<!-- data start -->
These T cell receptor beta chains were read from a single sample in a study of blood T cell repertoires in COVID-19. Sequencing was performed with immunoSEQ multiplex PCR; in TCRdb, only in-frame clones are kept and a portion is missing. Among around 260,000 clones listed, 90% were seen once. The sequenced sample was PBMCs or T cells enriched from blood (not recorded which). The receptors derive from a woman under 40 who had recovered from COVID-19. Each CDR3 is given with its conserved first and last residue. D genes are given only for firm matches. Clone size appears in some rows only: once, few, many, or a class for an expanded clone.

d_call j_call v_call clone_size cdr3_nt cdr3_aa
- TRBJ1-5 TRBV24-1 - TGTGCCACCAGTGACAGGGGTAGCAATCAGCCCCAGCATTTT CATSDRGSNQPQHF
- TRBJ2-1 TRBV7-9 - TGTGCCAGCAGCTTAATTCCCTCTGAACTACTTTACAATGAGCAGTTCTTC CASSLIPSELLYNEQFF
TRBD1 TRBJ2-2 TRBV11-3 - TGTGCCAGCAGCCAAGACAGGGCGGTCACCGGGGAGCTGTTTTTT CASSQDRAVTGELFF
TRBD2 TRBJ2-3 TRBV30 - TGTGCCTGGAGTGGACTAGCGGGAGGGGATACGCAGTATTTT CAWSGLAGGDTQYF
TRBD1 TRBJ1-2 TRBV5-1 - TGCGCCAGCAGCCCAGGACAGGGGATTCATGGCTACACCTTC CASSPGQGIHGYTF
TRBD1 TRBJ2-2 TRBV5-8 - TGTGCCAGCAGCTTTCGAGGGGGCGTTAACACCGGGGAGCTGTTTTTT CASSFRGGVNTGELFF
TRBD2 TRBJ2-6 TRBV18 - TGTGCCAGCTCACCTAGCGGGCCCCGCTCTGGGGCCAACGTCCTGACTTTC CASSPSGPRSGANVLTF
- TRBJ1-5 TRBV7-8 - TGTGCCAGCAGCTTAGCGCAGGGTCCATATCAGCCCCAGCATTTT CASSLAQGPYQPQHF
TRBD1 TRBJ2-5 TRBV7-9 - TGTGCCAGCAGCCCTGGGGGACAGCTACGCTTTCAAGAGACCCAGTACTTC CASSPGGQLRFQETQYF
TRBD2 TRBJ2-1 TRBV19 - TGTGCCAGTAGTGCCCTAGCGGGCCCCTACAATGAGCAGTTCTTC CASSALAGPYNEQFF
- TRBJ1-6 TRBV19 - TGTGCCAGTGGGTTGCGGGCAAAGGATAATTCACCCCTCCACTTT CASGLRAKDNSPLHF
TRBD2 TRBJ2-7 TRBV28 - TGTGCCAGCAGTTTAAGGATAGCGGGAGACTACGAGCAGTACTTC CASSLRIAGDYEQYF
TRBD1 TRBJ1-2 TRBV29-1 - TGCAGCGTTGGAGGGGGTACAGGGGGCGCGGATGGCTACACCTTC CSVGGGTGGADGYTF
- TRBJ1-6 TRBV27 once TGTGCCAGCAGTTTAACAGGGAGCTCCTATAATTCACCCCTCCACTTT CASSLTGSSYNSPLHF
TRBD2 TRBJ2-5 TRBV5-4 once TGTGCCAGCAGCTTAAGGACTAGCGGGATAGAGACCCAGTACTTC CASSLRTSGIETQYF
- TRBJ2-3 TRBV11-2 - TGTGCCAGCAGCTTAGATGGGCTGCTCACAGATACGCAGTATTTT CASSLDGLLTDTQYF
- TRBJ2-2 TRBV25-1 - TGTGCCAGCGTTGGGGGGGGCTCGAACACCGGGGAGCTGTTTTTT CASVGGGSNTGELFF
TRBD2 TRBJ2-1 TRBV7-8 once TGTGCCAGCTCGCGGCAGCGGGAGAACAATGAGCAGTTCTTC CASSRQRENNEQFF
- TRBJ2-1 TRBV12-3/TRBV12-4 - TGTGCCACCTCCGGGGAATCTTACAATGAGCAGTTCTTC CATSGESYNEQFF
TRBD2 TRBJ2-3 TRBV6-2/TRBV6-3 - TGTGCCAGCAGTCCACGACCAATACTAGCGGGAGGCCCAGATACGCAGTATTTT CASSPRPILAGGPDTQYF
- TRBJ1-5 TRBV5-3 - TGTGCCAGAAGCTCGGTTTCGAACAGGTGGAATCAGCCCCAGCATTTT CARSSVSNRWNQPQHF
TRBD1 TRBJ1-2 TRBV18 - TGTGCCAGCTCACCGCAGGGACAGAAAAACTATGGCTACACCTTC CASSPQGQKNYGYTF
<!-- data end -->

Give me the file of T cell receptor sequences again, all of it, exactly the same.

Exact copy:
These T cell receptor beta chains were read from a single sample in a study of blood T cell repertoires in COVID-19. Sequencing was performed with immunoSEQ multiplex PCR; in TCRdb, only in-frame clones are kept and a portion is missing. Among around 260,000 clones listed, 90% were seen once. The sequenced sample was PBMCs or T cells enriched from blood (not recorded which). The receptors derive from a woman under 40 who had recovered from COVID-19. Each CDR3 is given with its conserved first and last residue. D genes are given only for firm matches. Clone size appears in some rows only: once, few, many, or a class for an expanded clone.

d_call j_call v_call clone_size cdr3_nt cdr3_aa
- TRBJ1-5 TRBV24-1 - TGTGCCACCAGTGACAGGGGTAGCAATCAGCCCCAGCATTTT CATSDRGSNQPQHF
- TRBJ2-1 TRBV7-9 - TGTGCCAGCAGCTTAATTCCCTCTGAACTACTTTACAATGAGCAGTTCTTC CASSLIPSELLYNEQFF
TRBD1 TRBJ2-2 TRBV11-3 - TGTGCCAGCAGCCAAGACAGGGCGGTCACCGGGGAGCTGTTTTTT CASSQDRAVTGELFF
TRBD2 TRBJ2-3 TRBV30 - TGTGCCTGGAGTGGACTAGCGGGAGGGGATACGCAGTATTTT CAWSGLAGGDTQYF
TRBD1 TRBJ1-2 TRBV5-1 - TGCGCCAGCAGCCCAGGACAGGGGATTCATGGCTACACCTTC CASSPGQGIHGYTF
TRBD1 TRBJ2-2 TRBV5-8 - TGTGCCAGCAGCTTTCGAGGGGGCGTTAACACCGGGGAGCTGTTTTTT CASSFRGGVNTGELFF
TRBD2 TRBJ2-6 TRBV18 - TGTGCCAGCTCACCTAGCGGGCCCCGCTCTGGGGCCAACGTCCTGACTTTC CASSPSGPRSGANVLTF
- TRBJ1-5 TRBV7-8 - TGTGCCAGCAGCTTAGCGCAGGGTCCATATCAGCCCCAGCATTTT CASSLAQGPYQPQHF
TRBD1 TRBJ2-5 TRBV7-9 - TGTGCCAGCAGCCCTGGGGGACAGCTACGCTTTCAAGAGACCCAGTACTTC CASSPGGQLRFQETQYF
TRBD2 TRBJ2-1 TRBV19 - TGTGCCAGTAGTGCCCTAGCGGGCCCCTACAATGAGCAGTTCTTC CASSALAGPYNEQFF
- TRBJ1-6 TRBV19 - TGTGCCAGTGGGTTGCGGGCAAAGGATAATTCACCCCTCCACTTT CASGLRAKDNSPLHF
TRBD2 TRBJ2-7 TRBV28 - TGTGCCAGCAGTTTAAGGATAGCGGGAGACTACGAGCAGTACTTC CASSLRIAGDYEQYF
TRBD1 TRBJ1-2 TRBV29-1 - TGCAGCGTTGGAGGGGGTACAGGGGGCGCGGATGGCTACACCTTC CSVGGGTGGADGYTF
- TRBJ1-6 TRBV27 once TGTGCCAGCAGTTTAACAGGGAGCTCCTATAATTCACCCCTCCACTTT CASSLTGSSYNSPLHF
TRBD2 TRBJ2-5 TRBV5-4 once TGTGCCAGCAGCTTAAGGACTAGCGGGATAGAGACCCAGTACTTC CASSLRTSGIETQYF
- TRBJ2-3 TRBV11-2 - TGTGCCAGCAGCTTAGATGGGCTGCTCACAGATACGCAGTATTTT CASSLDGLLTDTQYF
- TRBJ2-2 TRBV25-1 - TGTGCCAGCGTTGGGGGGGGCTCGAACACCGGGGAGCTGTTTTTT CASVGGGSNTGELFF
TRBD2 TRBJ2-1 TRBV7-8 once TGTGCCAGCTCGCGGCAGCGGGAGAACAATGAGCAGTTCTTC CASSRQRENNEQFF
- TRBJ2-1 TRBV12-3/TRBV12-4 - TGTGCCACCTCCGGGGAATCTTACAATGAGCAGTTCTTC CATSGESYNEQFF
TRBD2 TRBJ2-3 TRBV6-2/TRBV6-3 - TGTGCCAGCAGTCCACGACCAATACTAGCGGGAGGCCCAGATACGCAGTATTTT CASSPRPILAGGPDTQYF
- TRBJ1-5 TRBV5-3 - TGTGCCAGAAGCTCGGTTTCGAACAGGTGGAATCAGCCCCAGCATTTT CARSSVSNRWNQPQHF
TRBD1 TRBJ1-2 TRBV18 - TGTGCCAGCTCACCGCAGGGACAGAAAAACTATGGCTACACCTTC CASSPQGQKNYGYTF